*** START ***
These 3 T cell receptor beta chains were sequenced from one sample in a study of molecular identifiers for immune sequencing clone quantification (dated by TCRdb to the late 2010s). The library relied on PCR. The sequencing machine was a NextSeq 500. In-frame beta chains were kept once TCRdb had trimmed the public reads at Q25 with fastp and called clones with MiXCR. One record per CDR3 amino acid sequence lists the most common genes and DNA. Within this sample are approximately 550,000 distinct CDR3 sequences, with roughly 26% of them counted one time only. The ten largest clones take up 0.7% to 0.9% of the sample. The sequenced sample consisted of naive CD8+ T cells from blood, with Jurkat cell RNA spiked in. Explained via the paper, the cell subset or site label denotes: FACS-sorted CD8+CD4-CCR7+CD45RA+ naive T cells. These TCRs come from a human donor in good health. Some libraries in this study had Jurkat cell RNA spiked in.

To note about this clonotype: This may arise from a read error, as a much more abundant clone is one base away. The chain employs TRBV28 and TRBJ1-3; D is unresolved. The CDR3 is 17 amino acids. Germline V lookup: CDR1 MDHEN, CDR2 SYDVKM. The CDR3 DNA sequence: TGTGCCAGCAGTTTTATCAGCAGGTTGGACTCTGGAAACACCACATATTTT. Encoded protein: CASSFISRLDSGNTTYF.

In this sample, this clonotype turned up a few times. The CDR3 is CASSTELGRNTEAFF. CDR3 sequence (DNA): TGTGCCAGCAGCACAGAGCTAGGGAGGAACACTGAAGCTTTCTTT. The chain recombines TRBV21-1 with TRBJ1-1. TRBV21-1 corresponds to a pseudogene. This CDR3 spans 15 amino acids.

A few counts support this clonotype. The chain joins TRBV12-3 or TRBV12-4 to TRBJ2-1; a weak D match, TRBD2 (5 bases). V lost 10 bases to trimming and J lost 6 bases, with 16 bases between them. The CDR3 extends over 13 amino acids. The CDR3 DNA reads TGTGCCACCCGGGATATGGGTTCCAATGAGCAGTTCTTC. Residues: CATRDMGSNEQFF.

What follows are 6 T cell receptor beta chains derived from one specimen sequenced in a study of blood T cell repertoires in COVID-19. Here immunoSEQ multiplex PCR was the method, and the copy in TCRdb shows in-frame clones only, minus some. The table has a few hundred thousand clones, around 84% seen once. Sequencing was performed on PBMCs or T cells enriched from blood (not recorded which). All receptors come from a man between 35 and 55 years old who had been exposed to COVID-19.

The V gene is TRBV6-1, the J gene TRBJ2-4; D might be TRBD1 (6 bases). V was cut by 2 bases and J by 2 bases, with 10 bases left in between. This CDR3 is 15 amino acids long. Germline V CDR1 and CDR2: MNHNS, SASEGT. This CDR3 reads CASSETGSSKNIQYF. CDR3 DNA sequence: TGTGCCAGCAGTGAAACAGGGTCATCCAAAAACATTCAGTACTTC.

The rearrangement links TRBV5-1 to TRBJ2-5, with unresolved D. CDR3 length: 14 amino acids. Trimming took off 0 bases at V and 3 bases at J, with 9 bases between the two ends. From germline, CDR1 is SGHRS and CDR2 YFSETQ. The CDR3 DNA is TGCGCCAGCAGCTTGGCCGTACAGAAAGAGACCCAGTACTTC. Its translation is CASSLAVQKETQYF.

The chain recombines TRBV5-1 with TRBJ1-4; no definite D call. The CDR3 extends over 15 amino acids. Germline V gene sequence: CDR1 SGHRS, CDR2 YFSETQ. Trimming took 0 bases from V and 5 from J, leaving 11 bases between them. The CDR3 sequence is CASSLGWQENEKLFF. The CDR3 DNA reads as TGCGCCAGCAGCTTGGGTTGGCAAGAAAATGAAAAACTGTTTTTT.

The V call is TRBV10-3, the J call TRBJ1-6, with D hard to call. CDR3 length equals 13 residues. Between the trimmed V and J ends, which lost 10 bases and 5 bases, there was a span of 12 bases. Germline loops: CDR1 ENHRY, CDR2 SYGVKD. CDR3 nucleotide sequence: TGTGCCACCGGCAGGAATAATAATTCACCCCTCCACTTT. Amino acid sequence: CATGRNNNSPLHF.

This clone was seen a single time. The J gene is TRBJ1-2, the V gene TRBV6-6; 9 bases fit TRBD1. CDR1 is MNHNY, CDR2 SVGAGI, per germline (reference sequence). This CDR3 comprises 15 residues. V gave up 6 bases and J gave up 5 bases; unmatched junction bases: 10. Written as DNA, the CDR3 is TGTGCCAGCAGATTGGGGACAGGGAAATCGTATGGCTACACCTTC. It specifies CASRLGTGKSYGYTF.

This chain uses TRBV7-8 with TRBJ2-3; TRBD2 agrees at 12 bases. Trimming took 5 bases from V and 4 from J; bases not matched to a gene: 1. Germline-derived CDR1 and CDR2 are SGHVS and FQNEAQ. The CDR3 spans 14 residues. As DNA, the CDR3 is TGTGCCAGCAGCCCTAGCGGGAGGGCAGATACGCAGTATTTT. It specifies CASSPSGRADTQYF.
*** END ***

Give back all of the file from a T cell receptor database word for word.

These 3 T cell receptor beta chains were sequenced from one sample in a study of molecular identifiers for immune sequencing clone quantification (dated by TCRdb to the late 2010s). The library relied on PCR. The sequencing machine was a NextSeq 500. In-frame beta chains were kept once TCRdb had trimmed the public reads at Q25 with fastp and called clones with MiXCR. One record per CDR3 amino acid sequence lists the most common genes and DNA. Within this sample are approximately 550,000 distinct CDR3 sequences, with roughly 26% of them counted one time only. The ten largest clones take up 0.7% to 0.9% of the sample. The sequenced sample consisted of naive CD8+ T cells from blood, with Jurkat cell RNA spiked in. Explained via the paper, the cell subset or site label denotes: FACS-sorted CD8+CD4-CCR7+CD45RA+ naive T cells. These TCRs come from a human donor in good health. Some libraries in this study had Jurkat cell RNA spiked in.

To note about this clonotype: This may arise from a read error, as a much more abundant clone is one base away. The chain employs TRBV28 and TRBJ1-3; D is unresolved. The CDR3 is 17 amino acids. Germline V lookup: CDR1 MDHEN, CDR2 SYDVKM. The CDR3 DNA sequence: TGTGCCAGCAGTTTTATCAGCAGGTTGGACTCTGGAAACACCACATATTTT. Encoded protein: CASSFISRLDSGNTTYF.

In this sample, this clonotype turned up a few times. The CDR3 is CASSTELGRNTEAFF. CDR3 sequence (DNA): TGTGCCAGCAGCACAGAGCTAGGGAGGAACACTGAAGCTTTCTTT. The chain recombines TRBV21-1 with TRBJ1-1. TRBV21-1 corresponds to a pseudogene. This CDR3 spans 15 amino acids.

A few counts support this clonotype. The chain joins TRBV12-3 or TRBV12-4 to TRBJ2-1; a weak D match, TRBD2 (5 bases). V lost 10 bases to trimming and J lost 6 bases, with 16 bases between them. The CDR3 extends over 13 amino acids. The CDR3 DNA reads TGTGCCACCCGGGATATGGGTTCCAATGAGCAGTTCTTC. Residues: CATRDMGSNEQFF.

What follows are 6 T cell receptor beta chains derived from one specimen sequenced in a study of blood T cell repertoires in COVID-19. Here immunoSEQ multiplex PCR was the method, and the copy in TCRdb shows in-frame clones only, minus some. The table has a few hundred thousand clones, around 84% seen once. Sequencing was performed on PBMCs or T cells enriched from blood (not recorded which). All receptors come from a man between 35 and 55 years old who had been exposed to COVID-19.

The V gene is TRBV6-1, the J gene TRBJ2-4; D might be TRBD1 (6 bases). V was cut by 2 bases and J by 2 bases, with 10 bases left in between. This CDR3 is 15 amino acids long. Germline V CDR1 and CDR2: MNHNS, SASEGT. This CDR3 reads CASSETGSSKNIQYF. CDR3 DNA sequence: TGTGCCAGCAGTGAAACAGGGTCATCCAAAAACATTCAGTACTTC.

The rearrangement links TRBV5-1 to TRBJ2-5, with unresolved D. CDR3 length: 14 amino acids. Trimming took off 0 bases at V and 3 bases at J, with 9 bases between the two ends. From germline, CDR1 is SGHRS and CDR2 YFSETQ. The CDR3 DNA is TGCGCCAGCAGCTTGGCCGTACAGAAAGAGACCCAGTACTTC. Its translation is CASSLAVQKETQYF.

The chain recombines TRBV5-1 with TRBJ1-4; no definite D call. The CDR3 extends over 15 amino acids. Germline V gene sequence: CDR1 SGHRS, CDR2 YFSETQ. Trimming took 0 bases from V and 5 from J, leaving 11 bases between them. The CDR3 sequence is CASSLGWQENEKLFF. The CDR3 DNA reads as TGCGCCAGCAGCTTGGGTTGGCAAGAAAATGAAAAACTGTTTTTT.

The V call is TRBV10-3, the J call TRBJ1-6, with D hard to call. CDR3 length equals 13 residues. Between the trimmed V and J ends, which lost 10 bases and 5 bases, there was a span of 12 bases. Germline loops: CDR1 ENHRY, CDR2 SYGVKD. CDR3 nucleotide sequence: TGTGCCACCGGCAGGAATAATAATTCACCCCTCCACTTT. Amino acid sequence: CATGRNNNSPLHF.

This clone was seen a single time. The J gene is TRBJ1-2, the V gene TRBV6-6; 9 bases fit TRBD1. CDR1 is MNHNY, CDR2 SVGAGI, per germline (reference sequence). This CDR3 comprises 15 residues. V gave up 6 bases and J gave up 5 bases; unmatched junction bases: 10. Written as DNA, the CDR3 is TGTGCCAGCAGATTGGGGACAGGGAAATCGTATGGCTACACCTTC. It specifies CASRLGTGKSYGYTF.

This chain uses TRBV7-8 with TRBJ2-3; TRBD2 agrees at 12 bases. Trimming took 5 bases from V and 4 from J; bases not matched to a gene: 1. Germline-derived CDR1 and CDR2 are SGHVS and FQNEAQ. The CDR3 spans 14 residues. As DNA, the CDR3 is TGTGCCAGCAGCCCTAGCGGGAGGGCAGATACGCAGTATTTT. It specifies CASSPSGRADTQYF.